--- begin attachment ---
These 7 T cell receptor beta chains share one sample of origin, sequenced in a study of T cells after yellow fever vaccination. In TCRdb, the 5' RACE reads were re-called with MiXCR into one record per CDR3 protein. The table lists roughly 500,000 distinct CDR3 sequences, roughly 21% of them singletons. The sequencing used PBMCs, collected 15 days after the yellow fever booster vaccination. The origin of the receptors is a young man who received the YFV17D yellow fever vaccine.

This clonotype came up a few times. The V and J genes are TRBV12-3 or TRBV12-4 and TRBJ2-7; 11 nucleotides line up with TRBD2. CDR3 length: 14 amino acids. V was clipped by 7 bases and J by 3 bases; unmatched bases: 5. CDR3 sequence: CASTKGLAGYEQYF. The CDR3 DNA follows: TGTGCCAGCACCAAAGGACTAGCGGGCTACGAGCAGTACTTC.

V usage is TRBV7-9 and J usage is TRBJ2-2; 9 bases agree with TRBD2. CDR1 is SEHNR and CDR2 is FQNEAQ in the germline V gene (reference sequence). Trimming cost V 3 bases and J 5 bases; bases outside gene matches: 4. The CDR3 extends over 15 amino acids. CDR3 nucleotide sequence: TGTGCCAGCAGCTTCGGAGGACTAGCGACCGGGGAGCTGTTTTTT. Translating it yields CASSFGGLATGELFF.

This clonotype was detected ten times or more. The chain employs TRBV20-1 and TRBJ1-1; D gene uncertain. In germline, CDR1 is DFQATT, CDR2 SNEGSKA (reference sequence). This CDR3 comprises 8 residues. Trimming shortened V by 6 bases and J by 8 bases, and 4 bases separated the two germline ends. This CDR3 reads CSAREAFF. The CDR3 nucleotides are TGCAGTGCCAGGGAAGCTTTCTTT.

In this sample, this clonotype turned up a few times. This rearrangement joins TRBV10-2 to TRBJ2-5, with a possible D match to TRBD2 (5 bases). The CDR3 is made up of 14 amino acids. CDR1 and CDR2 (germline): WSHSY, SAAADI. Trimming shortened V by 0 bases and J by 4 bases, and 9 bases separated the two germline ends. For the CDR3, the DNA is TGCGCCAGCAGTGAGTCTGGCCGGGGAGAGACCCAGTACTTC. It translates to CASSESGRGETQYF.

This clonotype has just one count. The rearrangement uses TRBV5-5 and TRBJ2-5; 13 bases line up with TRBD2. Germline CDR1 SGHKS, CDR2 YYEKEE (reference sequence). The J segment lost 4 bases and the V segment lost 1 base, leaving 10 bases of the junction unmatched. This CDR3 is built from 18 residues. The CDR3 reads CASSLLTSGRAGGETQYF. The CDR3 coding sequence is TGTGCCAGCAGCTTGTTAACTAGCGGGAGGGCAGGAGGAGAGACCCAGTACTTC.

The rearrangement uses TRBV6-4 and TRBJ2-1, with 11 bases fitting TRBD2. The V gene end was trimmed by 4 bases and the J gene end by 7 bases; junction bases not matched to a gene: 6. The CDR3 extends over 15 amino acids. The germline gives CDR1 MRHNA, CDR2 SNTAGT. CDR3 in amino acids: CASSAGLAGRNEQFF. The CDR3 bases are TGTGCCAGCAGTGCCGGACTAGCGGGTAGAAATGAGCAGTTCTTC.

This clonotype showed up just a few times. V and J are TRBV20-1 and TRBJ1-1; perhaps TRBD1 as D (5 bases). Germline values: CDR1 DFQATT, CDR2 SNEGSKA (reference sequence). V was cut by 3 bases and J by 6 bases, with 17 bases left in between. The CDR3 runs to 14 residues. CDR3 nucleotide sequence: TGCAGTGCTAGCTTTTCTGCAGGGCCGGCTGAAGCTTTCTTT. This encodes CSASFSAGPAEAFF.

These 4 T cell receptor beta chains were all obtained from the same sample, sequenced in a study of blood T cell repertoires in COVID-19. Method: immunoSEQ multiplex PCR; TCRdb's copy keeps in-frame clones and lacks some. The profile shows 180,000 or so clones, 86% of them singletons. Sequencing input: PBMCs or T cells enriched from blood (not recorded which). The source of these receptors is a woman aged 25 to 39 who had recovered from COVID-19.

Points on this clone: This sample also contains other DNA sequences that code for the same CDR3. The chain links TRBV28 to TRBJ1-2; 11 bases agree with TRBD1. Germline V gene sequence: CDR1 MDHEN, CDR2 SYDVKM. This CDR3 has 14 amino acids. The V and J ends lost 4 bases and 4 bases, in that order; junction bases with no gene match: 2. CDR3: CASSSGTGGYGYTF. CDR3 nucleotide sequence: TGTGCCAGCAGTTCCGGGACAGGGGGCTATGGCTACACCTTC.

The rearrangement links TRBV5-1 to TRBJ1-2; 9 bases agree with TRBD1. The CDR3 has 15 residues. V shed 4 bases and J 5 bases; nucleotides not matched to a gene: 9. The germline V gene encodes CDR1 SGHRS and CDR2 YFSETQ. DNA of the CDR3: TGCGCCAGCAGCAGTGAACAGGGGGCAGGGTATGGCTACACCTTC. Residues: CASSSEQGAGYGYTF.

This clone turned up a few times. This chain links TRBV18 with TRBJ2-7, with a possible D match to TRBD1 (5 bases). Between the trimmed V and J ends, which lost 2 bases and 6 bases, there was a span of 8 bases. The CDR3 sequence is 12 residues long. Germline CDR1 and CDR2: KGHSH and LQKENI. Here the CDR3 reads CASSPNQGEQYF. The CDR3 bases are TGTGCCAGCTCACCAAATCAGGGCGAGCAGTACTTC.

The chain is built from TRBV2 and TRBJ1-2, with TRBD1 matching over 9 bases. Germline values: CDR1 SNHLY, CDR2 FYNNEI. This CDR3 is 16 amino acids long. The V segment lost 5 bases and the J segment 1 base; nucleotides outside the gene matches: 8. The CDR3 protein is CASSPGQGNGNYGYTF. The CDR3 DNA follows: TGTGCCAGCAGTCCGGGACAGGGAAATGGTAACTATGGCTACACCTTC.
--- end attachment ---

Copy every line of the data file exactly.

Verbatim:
These 7 T cell receptor beta chains share one sample of origin, sequenced in a study of T cells after yellow fever vaccination. In TCRdb, the 5' RACE reads were re-called with MiXCR into one record per CDR3 protein. The table lists roughly 500,000 distinct CDR3 sequences, roughly 21% of them singletons. The sequencing used PBMCs, collected 15 days after the yellow fever booster vaccination. The origin of the receptors is a young man who received the YFV17D yellow fever vaccine.

This clonotype came up a few times. The V and J genes are TRBV12-3 or TRBV12-4 and TRBJ2-7; 11 nucleotides line up with TRBD2. CDR3 length: 14 amino acids. V was clipped by 7 bases and J by 3 bases; unmatched bases: 5. CDR3 sequence: CASTKGLAGYEQYF. The CDR3 DNA follows: TGTGCCAGCACCAAAGGACTAGCGGGCTACGAGCAGTACTTC.

V usage is TRBV7-9 and J usage is TRBJ2-2; 9 bases agree with TRBD2. CDR1 is SEHNR and CDR2 is FQNEAQ in the germline V gene (reference sequence). Trimming cost V 3 bases and J 5 bases; bases outside gene matches: 4. The CDR3 extends over 15 amino acids. CDR3 nucleotide sequence: TGTGCCAGCAGCTTCGGAGGACTAGCGACCGGGGAGCTGTTTTTT. Translating it yields CASSFGGLATGELFF.

This clonotype was detected ten times or more. The chain employs TRBV20-1 and TRBJ1-1; D gene uncertain. In germline, CDR1 is DFQATT, CDR2 SNEGSKA (reference sequence). This CDR3 comprises 8 residues. Trimming shortened V by 6 bases and J by 8 bases, and 4 bases separated the two germline ends. This CDR3 reads CSAREAFF. The CDR3 nucleotides are TGCAGTGCCAGGGAAGCTTTCTTT.

In this sample, this clonotype turned up a few times. This rearrangement joins TRBV10-2 to TRBJ2-5, with a possible D match to TRBD2 (5 bases). The CDR3 is made up of 14 amino acids. CDR1 and CDR2 (germline): WSHSY, SAAADI. Trimming shortened V by 0 bases and J by 4 bases, and 9 bases separated the two germline ends. For the CDR3, the DNA is TGCGCCAGCAGTGAGTCTGGCCGGGGAGAGACCCAGTACTTC. It translates to CASSESGRGETQYF.

This clonotype has just one count. The rearrangement uses TRBV5-5 and TRBJ2-5; 13 bases line up with TRBD2. Germline CDR1 SGHKS, CDR2 YYEKEE (reference sequence). The J segment lost 4 bases and the V segment lost 1 base, leaving 10 bases of the junction unmatched. This CDR3 is built from 18 residues. The CDR3 reads CASSLLTSGRAGGETQYF. The CDR3 coding sequence is TGTGCCAGCAGCTTGTTAACTAGCGGGAGGGCAGGAGGAGAGACCCAGTACTTC.

The rearrangement uses TRBV6-4 and TRBJ2-1, with 11 bases fitting TRBD2. The V gene end was trimmed by 4 bases and the J gene end by 7 bases; junction bases not matched to a gene: 6. The CDR3 extends over 15 amino acids. The germline gives CDR1 MRHNA, CDR2 SNTAGT. CDR3 in amino acids: CASSAGLAGRNEQFF. The CDR3 bases are TGTGCCAGCAGTGCCGGACTAGCGGGTAGAAATGAGCAGTTCTTC.

This clonotype showed up just a few times. V and J are TRBV20-1 and TRBJ1-1; perhaps TRBD1 as D (5 bases). Germline values: CDR1 DFQATT, CDR2 SNEGSKA (reference sequence). V was cut by 3 bases and J by 6 bases, with 17 bases left in between. The CDR3 runs to 14 residues. CDR3 nucleotide sequence: TGCAGTGCTAGCTTTTCTGCAGGGCCGGCTGAAGCTTTCTTT. This encodes CSASFSAGPAEAFF.

These 4 T cell receptor beta chains were all obtained from the same sample, sequenced in a study of blood T cell repertoires in COVID-19. Method: immunoSEQ multiplex PCR; TCRdb's copy keeps in-frame clones and lacks some. The profile shows 180,000 or so clones, 86% of them singletons. Sequencing input: PBMCs or T cells enriched from blood (not recorded which). The source of these receptors is a woman aged 25 to 39 who had recovered from COVID-19.

Points on this clone: This sample also contains other DNA sequences that code for the same CDR3. The chain links TRBV28 to TRBJ1-2; 11 bases agree with TRBD1. Germline V gene sequence: CDR1 MDHEN, CDR2 SYDVKM. This CDR3 has 14 amino acids. The V and J ends lost 4 bases and 4 bases, in that order; junction bases with no gene match: 2. CDR3: CASSSGTGGYGYTF. CDR3 nucleotide sequence: TGTGCCAGCAGTTCCGGGACAGGGGGCTATGGCTACACCTTC.

The rearrangement links TRBV5-1 to TRBJ1-2; 9 bases agree with TRBD1. The CDR3 has 15 residues. V shed 4 bases and J 5 bases; nucleotides not matched to a gene: 9. The germline V gene encodes CDR1 SGHRS and CDR2 YFSETQ. DNA of the CDR3: TGCGCCAGCAGCAGTGAACAGGGGGCAGGGTATGGCTACACCTTC. Residues: CASSSEQGAGYGYTF.

This clone turned up a few times. This chain links TRBV18 with TRBJ2-7, with a possible D match to TRBD1 (5 bases). Between the trimmed V and J ends, which lost 2 bases and 6 bases, there was a span of 8 bases. The CDR3 sequence is 12 residues long. Germline CDR1 and CDR2: KGHSH and LQKENI. Here the CDR3 reads CASSPNQGEQYF. The CDR3 bases are TGTGCCAGCTCACCAAATCAGGGCGAGCAGTACTTC.

The chain is built from TRBV2 and TRBJ1-2, with TRBD1 matching over 9 bases. Germline values: CDR1 SNHLY, CDR2 FYNNEI. This CDR3 is 16 amino acids long. The V segment lost 5 bases and the J segment 1 base; nucleotides outside the gene matches: 8. The CDR3 protein is CASSPGQGNGNYGYTF. The CDR3 DNA follows: TGTGCCAGCAGTCCGGGACAGGGAAATGGTAACTATGGCTACACCTTC.